“Nuns regularly made communion wafers by cooking them on iron plates and then cutting the edges to give a round shape – this recurring dish probably inspired them to create a cookie made in the same way,” says Cavallini.
Whether it was a kitchen sheet or not, historical records verify the origins.
In 2015, documents found by Cavallini confirmed full host they were traditional cakes prepared within the walls of the monastery and given to guests and pilgrims.
“There is a seventeenth-century abbot of Naples named Giovan Battista Pacichelli who visits the village and writes in his travelogue that the nuns of Monte Sant’Angelo made exquisite wafers filled with almonds and honey for the feast of Saint Michael “. says Cavallini.
In one of his books, Cavallini also mentions the diary of a 17th-century nun named Donna Constantia Jordana, who writes that her abbess would receive priests and travelers visiting the village during religious holidays with full host “prepared by us sisters”.
Shipped throughout the kingdom
Biscuits have a centuries-old history.
Two hundred years later, according to another source unearthed by the authorities of Monte Sant’Angelo, the Neapolitan chef Vincenzo Corrado who worked in aristocratic households writes about the success full host.
In one of his gastronomic essays, Corrado reports that by the 19th century the convent cakes had become so fashionable that they were sold and shipped throughout the Southern Kingdom of Naples.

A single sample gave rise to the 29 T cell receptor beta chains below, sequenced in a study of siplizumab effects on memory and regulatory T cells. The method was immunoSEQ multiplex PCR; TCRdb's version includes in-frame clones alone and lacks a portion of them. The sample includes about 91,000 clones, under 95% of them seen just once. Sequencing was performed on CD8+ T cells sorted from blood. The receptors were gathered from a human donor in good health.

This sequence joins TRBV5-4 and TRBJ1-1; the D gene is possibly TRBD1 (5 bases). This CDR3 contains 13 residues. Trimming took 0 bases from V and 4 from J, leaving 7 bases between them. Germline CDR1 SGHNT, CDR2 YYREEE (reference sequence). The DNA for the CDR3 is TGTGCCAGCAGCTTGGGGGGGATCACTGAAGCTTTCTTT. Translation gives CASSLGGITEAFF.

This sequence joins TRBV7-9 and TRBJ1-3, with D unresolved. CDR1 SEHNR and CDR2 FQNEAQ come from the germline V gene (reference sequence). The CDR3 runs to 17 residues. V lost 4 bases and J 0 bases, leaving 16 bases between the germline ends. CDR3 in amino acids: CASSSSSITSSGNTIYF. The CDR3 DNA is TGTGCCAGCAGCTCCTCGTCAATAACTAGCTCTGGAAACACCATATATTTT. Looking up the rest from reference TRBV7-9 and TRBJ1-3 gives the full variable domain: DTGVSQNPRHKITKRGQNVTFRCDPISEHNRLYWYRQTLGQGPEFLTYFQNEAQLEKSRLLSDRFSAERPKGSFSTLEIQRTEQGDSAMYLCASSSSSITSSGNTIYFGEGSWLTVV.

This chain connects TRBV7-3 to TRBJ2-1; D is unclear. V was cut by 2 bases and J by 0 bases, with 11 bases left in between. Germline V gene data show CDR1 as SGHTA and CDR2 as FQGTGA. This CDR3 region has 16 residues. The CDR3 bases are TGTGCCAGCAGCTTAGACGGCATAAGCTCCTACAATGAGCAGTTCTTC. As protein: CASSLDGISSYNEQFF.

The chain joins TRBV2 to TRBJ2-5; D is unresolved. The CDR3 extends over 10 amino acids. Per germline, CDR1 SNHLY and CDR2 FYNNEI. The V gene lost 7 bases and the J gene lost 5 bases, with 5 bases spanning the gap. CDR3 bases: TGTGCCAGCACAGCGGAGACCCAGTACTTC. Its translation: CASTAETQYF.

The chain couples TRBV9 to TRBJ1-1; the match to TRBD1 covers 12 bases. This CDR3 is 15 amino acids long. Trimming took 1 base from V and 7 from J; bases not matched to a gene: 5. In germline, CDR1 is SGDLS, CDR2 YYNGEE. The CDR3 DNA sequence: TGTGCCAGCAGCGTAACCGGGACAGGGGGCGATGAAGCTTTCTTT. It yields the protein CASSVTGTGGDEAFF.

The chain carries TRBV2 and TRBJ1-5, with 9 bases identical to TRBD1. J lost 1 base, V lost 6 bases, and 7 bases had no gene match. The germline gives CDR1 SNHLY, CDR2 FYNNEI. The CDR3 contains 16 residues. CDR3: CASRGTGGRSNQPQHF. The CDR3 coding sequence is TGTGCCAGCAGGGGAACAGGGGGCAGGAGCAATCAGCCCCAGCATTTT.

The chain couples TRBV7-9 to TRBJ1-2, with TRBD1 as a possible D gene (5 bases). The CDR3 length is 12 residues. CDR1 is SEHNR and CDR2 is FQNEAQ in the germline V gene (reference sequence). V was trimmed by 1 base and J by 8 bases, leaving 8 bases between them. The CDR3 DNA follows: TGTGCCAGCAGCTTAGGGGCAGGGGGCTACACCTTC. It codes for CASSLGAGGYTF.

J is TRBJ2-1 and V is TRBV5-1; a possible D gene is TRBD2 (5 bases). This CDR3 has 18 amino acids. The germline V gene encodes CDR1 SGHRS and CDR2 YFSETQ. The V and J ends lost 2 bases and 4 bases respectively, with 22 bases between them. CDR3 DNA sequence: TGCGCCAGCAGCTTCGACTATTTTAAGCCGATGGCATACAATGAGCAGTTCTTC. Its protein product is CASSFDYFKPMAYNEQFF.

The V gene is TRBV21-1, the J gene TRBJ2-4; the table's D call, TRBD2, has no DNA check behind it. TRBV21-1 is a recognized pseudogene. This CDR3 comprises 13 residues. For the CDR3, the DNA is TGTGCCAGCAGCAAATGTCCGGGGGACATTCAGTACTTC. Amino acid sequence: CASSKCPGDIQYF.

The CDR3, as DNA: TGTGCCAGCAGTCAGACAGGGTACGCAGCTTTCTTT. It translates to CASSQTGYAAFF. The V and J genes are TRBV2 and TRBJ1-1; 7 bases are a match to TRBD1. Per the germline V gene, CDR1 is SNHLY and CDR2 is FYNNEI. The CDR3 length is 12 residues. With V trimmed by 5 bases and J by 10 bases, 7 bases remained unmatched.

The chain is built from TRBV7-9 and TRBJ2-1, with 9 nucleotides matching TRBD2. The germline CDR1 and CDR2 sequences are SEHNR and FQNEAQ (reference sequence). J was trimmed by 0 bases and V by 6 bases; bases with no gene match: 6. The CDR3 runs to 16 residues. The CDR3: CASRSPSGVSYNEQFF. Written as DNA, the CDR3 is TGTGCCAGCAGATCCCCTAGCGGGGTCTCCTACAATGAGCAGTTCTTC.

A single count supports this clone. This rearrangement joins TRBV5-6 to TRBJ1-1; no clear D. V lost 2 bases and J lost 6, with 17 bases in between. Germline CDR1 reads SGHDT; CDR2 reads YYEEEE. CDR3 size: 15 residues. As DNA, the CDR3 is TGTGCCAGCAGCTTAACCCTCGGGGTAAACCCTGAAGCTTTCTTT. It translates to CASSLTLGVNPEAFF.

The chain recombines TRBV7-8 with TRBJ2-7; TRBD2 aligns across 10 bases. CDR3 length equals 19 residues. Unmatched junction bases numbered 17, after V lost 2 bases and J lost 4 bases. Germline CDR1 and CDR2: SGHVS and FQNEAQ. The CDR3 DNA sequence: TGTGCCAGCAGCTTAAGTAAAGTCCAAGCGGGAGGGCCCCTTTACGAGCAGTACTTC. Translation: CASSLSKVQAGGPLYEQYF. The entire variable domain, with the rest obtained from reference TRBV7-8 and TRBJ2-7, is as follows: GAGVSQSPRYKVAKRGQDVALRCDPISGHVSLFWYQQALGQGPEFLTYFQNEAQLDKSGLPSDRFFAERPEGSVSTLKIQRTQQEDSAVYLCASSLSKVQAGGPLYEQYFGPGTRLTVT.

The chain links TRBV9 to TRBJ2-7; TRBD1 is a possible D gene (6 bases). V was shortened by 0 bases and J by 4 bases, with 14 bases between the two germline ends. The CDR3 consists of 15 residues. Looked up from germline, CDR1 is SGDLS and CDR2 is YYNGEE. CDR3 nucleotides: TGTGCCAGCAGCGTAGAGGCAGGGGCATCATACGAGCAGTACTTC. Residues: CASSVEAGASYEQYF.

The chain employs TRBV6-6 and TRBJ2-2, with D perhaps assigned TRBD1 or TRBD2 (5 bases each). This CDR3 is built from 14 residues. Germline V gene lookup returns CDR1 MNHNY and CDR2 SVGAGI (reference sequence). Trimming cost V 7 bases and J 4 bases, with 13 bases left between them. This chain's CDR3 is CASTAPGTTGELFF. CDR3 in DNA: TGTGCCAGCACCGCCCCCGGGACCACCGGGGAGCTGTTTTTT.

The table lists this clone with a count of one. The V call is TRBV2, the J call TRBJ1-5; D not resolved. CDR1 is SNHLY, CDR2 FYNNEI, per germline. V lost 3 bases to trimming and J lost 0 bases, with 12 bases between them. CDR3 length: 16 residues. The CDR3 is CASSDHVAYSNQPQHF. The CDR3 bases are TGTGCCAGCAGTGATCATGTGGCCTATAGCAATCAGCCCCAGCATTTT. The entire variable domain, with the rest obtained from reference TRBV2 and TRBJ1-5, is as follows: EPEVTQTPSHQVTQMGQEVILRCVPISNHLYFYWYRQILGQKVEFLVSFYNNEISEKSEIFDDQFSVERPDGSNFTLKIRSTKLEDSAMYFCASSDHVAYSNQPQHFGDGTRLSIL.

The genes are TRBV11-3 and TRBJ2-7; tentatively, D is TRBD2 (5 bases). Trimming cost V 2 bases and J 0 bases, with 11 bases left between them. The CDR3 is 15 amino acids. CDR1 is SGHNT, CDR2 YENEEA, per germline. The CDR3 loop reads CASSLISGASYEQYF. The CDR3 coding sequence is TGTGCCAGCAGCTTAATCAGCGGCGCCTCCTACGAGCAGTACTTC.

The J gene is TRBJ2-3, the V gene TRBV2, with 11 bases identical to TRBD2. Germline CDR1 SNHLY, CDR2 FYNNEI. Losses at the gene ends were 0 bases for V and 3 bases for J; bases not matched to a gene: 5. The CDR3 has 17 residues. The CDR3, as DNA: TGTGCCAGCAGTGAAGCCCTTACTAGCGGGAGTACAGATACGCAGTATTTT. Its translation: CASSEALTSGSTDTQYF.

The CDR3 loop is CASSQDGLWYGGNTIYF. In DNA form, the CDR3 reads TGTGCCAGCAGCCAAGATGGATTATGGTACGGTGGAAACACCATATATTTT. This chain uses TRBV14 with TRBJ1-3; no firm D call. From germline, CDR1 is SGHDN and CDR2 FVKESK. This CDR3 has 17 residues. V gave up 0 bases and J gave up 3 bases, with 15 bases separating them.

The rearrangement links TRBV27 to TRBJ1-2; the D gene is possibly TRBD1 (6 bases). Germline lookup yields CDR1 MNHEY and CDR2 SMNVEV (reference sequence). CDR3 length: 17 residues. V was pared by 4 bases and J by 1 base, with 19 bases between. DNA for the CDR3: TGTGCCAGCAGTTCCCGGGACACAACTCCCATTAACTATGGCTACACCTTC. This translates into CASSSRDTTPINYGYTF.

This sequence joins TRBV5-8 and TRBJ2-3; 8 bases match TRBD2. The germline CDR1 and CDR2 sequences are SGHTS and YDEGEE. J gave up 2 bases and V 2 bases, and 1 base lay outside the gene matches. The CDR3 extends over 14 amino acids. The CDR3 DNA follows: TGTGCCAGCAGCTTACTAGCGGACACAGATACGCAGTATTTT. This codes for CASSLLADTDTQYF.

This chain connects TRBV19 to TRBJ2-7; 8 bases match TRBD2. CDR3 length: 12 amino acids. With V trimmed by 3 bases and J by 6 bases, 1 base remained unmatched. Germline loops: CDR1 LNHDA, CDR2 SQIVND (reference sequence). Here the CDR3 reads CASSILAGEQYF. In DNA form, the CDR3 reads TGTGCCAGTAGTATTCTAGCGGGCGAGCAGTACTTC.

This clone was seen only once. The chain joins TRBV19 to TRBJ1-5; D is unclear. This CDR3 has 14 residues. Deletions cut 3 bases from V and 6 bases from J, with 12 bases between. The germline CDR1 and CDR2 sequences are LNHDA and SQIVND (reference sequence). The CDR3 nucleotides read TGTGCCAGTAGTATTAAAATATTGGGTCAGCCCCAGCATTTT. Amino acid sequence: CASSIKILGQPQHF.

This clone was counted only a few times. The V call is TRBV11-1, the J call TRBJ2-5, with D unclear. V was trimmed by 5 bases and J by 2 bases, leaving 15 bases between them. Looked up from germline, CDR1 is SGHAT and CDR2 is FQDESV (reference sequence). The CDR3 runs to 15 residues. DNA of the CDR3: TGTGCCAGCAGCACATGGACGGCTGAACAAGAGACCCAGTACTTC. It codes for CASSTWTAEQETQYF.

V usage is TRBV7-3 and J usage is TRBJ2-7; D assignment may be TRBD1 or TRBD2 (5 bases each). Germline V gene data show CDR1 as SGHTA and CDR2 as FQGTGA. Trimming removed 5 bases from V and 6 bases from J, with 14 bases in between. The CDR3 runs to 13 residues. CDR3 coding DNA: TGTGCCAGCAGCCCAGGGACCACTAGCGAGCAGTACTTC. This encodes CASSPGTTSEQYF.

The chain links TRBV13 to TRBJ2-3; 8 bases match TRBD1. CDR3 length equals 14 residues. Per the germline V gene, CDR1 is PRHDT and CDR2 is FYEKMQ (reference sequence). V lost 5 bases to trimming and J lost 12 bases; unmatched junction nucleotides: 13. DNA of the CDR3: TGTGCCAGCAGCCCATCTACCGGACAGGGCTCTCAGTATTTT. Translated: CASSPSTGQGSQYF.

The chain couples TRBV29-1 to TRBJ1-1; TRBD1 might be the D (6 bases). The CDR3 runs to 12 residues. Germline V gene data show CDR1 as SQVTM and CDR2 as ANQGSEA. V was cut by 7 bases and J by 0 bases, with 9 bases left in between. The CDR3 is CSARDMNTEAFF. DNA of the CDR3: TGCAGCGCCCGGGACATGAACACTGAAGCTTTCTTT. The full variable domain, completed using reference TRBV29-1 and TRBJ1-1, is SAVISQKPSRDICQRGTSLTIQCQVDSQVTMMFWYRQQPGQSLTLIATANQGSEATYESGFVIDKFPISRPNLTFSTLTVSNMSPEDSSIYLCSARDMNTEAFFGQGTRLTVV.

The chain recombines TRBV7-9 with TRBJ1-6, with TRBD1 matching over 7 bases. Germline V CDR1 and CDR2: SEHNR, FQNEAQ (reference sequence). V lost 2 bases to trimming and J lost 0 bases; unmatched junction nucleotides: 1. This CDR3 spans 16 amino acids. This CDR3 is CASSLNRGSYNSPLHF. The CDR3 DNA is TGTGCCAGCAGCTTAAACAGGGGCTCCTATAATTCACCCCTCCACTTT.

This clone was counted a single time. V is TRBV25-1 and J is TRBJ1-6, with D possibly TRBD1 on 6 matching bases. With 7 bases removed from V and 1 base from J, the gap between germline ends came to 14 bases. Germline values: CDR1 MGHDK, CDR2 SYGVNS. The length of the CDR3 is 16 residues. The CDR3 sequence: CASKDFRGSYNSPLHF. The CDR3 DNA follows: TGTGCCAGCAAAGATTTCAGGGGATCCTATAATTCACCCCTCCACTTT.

Their popularity was largely due to the delicious local nuts. The old almond groves that dot the Gargano hills with white blossoms in spring and grow spontaneously on abandoned land are considered by the locals to be a symbol of prosperity and well-being.
Musician Peppe Totaro, who comes from a family of pastry chefs and organizes Monte Sant’Angelo’s tarantella folk music festival every year, with typical food stalls and piles of cakes, remembers when he was a 10-year-old child. help his father prepare spear.
“We had to weigh and measure each almond to make sure they were all similar and regular sizes. Farmers would come in with carts full and we’d sit there for hours analyzing them all.”
During the Roman Catholic Church’s “great jubilee” in 2000, visitors who flocked to Monte Sant’Angelo were amazed to see such oddly shaped cakes, says Totaro, which they mistook for wafers real, gourmet sacraments.
Totaro wishes to emphasize a key distinction: “The full host the dough is made in the same way as the wafers, but the wafers become sacramental only during Holy Communion. These are just cookies.”
Served with a drink
Almonds should be selected to be the same size and shape.
Full host they come in all sizes and are oval rather than round. Even though every pastry shop and village household makes its own variations, the traditional ones are as huge as a hand — exactly the same size as the main hallowed wafer held by the priest at the altar.
There are even smaller ones spearless popular, about the same size as a medal, which are cut from the larger stamp wafer.
Prices are reasonable: Bernabotto sells a box of 20 small cookies for €5 (about $5), while four large wafers cost €4.
“They are very nutritious, the almonds and honey are energy boosters, and their benefits have been re-evaluated by nutritionists. It’s a simple, minimalist cookie, but with rich ingredients,” he says.
Totaro warns against adding too much sugar or spear they will be too sweet and hard to bite, and he suggests that just a squeeze of lemon will make them even softer.
The best way to enjoy full host it’s with a homemade bay liqueur after the meal or with Monte Sant’Angelo’s famous alcoholic drink Limolivo, made with olive oil leaves.